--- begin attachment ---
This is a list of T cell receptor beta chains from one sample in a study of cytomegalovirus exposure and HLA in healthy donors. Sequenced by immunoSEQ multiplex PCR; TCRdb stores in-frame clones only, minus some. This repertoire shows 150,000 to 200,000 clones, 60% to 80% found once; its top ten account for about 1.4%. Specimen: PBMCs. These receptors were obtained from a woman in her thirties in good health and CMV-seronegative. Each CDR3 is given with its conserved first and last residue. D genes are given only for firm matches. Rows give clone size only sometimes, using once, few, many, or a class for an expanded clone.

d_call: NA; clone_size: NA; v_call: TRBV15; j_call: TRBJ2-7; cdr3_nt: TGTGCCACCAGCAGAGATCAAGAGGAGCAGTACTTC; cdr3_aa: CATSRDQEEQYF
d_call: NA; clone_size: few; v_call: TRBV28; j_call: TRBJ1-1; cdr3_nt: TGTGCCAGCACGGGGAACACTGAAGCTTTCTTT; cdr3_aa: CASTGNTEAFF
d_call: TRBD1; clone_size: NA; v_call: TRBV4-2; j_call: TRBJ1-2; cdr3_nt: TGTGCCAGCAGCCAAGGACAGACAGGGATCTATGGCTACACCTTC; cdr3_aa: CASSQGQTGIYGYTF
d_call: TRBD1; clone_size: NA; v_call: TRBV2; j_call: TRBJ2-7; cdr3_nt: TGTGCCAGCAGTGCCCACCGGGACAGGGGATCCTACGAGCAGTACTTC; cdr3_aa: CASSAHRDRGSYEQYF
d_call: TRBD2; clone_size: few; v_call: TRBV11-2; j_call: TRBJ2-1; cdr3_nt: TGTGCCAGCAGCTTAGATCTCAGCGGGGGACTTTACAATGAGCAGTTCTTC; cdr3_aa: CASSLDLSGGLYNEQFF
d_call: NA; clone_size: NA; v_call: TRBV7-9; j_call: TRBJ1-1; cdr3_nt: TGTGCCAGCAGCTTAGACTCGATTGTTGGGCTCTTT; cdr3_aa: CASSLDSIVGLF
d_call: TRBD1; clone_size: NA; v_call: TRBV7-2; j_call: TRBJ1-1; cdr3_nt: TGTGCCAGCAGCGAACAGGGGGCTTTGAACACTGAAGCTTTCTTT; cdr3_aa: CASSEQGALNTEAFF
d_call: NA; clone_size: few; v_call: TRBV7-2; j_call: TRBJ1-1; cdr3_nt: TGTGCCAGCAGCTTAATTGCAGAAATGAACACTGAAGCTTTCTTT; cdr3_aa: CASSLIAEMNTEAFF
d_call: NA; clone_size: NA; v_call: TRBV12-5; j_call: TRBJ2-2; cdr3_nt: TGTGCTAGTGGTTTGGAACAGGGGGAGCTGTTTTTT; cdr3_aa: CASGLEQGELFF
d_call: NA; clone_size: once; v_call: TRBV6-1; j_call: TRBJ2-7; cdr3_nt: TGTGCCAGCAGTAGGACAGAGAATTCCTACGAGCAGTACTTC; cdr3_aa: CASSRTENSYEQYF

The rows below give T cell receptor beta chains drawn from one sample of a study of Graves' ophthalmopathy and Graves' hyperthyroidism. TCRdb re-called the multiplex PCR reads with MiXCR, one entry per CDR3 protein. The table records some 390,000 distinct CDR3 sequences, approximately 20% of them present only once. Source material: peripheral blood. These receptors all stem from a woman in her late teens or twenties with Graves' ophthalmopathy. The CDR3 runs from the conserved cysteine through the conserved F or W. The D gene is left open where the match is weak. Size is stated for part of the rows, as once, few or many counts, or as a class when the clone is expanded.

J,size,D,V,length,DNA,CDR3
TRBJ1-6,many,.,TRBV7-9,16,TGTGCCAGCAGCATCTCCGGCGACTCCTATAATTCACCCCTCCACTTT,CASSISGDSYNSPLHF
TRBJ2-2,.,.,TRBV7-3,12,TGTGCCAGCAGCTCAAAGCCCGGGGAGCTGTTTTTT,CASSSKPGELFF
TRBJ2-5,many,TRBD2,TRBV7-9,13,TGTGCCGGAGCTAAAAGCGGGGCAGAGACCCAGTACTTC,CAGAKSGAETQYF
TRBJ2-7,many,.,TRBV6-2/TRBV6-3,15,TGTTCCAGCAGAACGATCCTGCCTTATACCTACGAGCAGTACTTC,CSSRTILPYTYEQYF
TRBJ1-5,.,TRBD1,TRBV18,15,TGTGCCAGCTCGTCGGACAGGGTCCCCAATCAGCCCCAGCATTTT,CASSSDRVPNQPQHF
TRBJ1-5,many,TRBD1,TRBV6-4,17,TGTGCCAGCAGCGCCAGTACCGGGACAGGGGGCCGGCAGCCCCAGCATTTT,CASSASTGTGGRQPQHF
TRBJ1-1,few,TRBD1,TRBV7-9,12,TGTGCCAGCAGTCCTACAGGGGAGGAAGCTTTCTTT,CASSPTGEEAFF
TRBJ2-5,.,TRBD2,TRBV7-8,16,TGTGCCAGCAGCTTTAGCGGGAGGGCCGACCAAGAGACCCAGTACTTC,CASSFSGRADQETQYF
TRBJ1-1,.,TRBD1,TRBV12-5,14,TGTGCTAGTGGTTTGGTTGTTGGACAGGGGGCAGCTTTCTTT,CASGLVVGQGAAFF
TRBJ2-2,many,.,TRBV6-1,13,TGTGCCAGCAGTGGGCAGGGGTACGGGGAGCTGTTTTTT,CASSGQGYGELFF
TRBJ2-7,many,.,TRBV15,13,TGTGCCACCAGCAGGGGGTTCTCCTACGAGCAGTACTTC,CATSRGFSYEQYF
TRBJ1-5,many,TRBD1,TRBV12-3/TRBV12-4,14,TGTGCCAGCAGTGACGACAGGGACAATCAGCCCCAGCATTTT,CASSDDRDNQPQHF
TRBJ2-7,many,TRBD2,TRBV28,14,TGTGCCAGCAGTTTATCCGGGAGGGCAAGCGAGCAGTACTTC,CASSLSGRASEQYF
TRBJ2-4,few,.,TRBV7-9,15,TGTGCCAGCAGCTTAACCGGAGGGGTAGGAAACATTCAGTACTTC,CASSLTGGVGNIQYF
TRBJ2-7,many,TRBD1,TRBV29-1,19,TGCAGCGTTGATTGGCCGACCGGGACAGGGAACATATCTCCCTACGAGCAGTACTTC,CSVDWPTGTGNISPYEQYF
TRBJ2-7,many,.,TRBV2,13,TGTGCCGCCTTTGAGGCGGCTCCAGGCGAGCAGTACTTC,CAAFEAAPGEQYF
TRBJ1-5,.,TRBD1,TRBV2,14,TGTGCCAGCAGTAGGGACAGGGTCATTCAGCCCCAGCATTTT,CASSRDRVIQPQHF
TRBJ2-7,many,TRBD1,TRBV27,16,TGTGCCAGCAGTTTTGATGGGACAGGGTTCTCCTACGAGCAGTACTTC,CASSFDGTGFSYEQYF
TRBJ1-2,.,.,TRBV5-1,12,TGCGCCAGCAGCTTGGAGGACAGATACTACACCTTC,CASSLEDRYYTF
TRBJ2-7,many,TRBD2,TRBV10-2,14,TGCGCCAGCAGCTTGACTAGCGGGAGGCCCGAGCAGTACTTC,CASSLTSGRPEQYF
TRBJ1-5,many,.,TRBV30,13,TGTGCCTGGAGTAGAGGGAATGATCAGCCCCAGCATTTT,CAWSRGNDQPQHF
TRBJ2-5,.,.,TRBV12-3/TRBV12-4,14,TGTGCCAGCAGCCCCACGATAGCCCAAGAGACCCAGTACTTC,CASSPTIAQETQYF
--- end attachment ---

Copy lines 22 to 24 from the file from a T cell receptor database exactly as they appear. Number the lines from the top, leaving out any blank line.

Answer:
TRBJ1-1,.,TRBD1,TRBV12-5,14,TGTGCTAGTGGTTTGGTTGTTGGACAGGGGGCAGCTTTCTTT,CASGLVVGQGAAFF
TRBJ2-2,many,.,TRBV6-1,13,TGTGCCAGCAGTGGGCAGGGGTACGGGGAGCTGTTTTTT,CASSGQGYGELFF
TRBJ2-7,many,.,TRBV15,13,TGTGCCACCAGCAGGGGGTTCTCCTACGAGCAGTACTTC,CATSRGFSYEQYF